(Wherein our intrepid hero exudes a raw, primal masculine energy in an extremely hairy sort of way)
Throughout history, some of the greatest minds that our species has spat violently onto the world have sat mere inches above fine, noble, dignified beards – Socrates, Leonardo Da Vinci, Abraham Lincoln, Charles Darwin, George Bernard Shaw, Lord Kelvin – this is just a smattering of those great intellects who saw fit to adorn themselves with a fine set of whiskers – and let us not forget the moustaches: Einstein, Tesla, Twain, Nietzsche – it is fair to say that enwhiskered personages have made no small contribution to civilization as we know it.
Then consider the un-bearded, the clean shaven, the childlike simps who have smooth-cheeked their way through history – Kant, Napoleon, Edison, Nixon… jerks, the lot of them! Maybe if Sartre had grown himself so much as a ‘tache, he wouldn’t have been such a downer. And yet, one rarely sees a beard these days. Worse still, when you do, in the media, the bearded person is almost always a shattered husk of a human being. If you see a man with a beard on a modern television show, you can be sure that he’s either a drunk, his marriage is failing, he’s crazy, or he’s unemployed, &c., &c., &c…. And the less said about the portrayal of bearded women in the media, the better. One cannot wonder if, were they to make a mini-series on, say, the life of Abraham Lincoln, it wouldn’t end with him divorced, drinking himself to death in a log cabin in the woods after having lost the civil war. He did have a beard, after all.
Indeed, just the other day I had some clean-shaven simpering moron yell at me as I was crossing the street, calling me “Abraham Lincoln” as though it were derogatory. What marvellous things, I wonder, must this man have done to consider being compared to the great emancipator as an insult? He must, I assume, have been driving that battered old minivan to the launch-pad of the rocket that he built single-handed to fly to the moon – in his spare time, of course, when he wasn’t busy creating peace in the middle east and ending world hunger. He must, of course, be a truly amazing man. After all, he’s mastered the complex science of shaving.
What truly disturbs me, however, is the commentary I receive from people I know – people who, I had presumed, were intelligent, rational beings (though it is, I must admit, a personal failing of mine that I tend to expect intelligence and rationality from my fellow human beings). It cannot be described as anything short of unashamed prejudice. What’s more, it is apparently considered reasonable to expect this prejudice. I was warned, before going on my latest trip, that my beard would result in frequent “random checks” by airport security personnel. I’ve also been warned that my beard would hurt my chances of getting a job, damage my romantic prospects, and just generally result in my being treated as a second-class citizen. I find it astounding that people take the growth of facial hair to be indicative of anything other than a desire to grow facial hair, and yet, I find myself the recipient of perceptions that, despite all evidence to the contrary, I am now a person of diminished intelligence, competence, and general respectability. And for what? Because I choose to comport myself in a way that some of the greatest minds in history have done? Do we truly imagine that, were I ever – in a fit of brain fever – to attempt to enter one of those smoke-choked sweat-factories filled with wannabe-epileptics that we call “nightclubs”, that the bouncer who would almost certainly squeeze some idiotic concoction of a reason for not letting me in from his pea-sized intellect knows better than Socrates? And can we really, in this modern age of “tolerance” excuse such naked prejudice? Oh, certainly, I could remove my beard with far greater ease than one could change their gender, race, or sexual preference, but does that really make the prejudice any less disgusting? And does it not disturb anyone that we haven’t had a prime-minister with a beard since 1914? The only thing that gives me cause for hope is knowing that I will, single handed, bring back the beard. Indeed, not to long after I visited New York, David Letterman and Conan O’Brien grew beards. Coincidence? Hardly!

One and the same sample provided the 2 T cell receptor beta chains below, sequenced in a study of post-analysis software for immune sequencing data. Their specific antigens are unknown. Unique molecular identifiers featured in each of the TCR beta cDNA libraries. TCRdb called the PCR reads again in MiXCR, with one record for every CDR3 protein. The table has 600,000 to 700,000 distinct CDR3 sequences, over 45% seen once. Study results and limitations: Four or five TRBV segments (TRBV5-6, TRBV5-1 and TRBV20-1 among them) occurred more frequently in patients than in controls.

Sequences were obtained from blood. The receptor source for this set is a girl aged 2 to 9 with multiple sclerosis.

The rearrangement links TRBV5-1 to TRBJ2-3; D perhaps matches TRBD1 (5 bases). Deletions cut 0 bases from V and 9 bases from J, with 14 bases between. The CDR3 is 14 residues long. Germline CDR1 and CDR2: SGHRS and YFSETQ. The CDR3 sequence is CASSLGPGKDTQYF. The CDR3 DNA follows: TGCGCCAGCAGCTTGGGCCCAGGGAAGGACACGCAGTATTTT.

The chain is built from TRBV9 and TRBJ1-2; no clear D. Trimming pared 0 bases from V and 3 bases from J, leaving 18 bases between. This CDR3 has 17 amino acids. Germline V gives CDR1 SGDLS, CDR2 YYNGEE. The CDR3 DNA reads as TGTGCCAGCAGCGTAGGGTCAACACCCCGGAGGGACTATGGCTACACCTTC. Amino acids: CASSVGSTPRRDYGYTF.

Oh, you could tell me that there are far worse forms of discrimination going on, but really, if relativity’s your only justification, then we oughtn’t complain about anything, because no form of suffering that we’re undergoing could possibly compare to what’s going on in the Sudan at the moment. The sad fact of the matter is this: the human race is, and always will be, filled with ignorant, unthinking jerks – and no matter how hard we work to change perceptions and end discrimination, all it will ever result in is a change of the criteria of discrimination. Ultimately, I think we all know the sad truth that there is only one solution: we must kill everyone.
Except the people with beards, of course.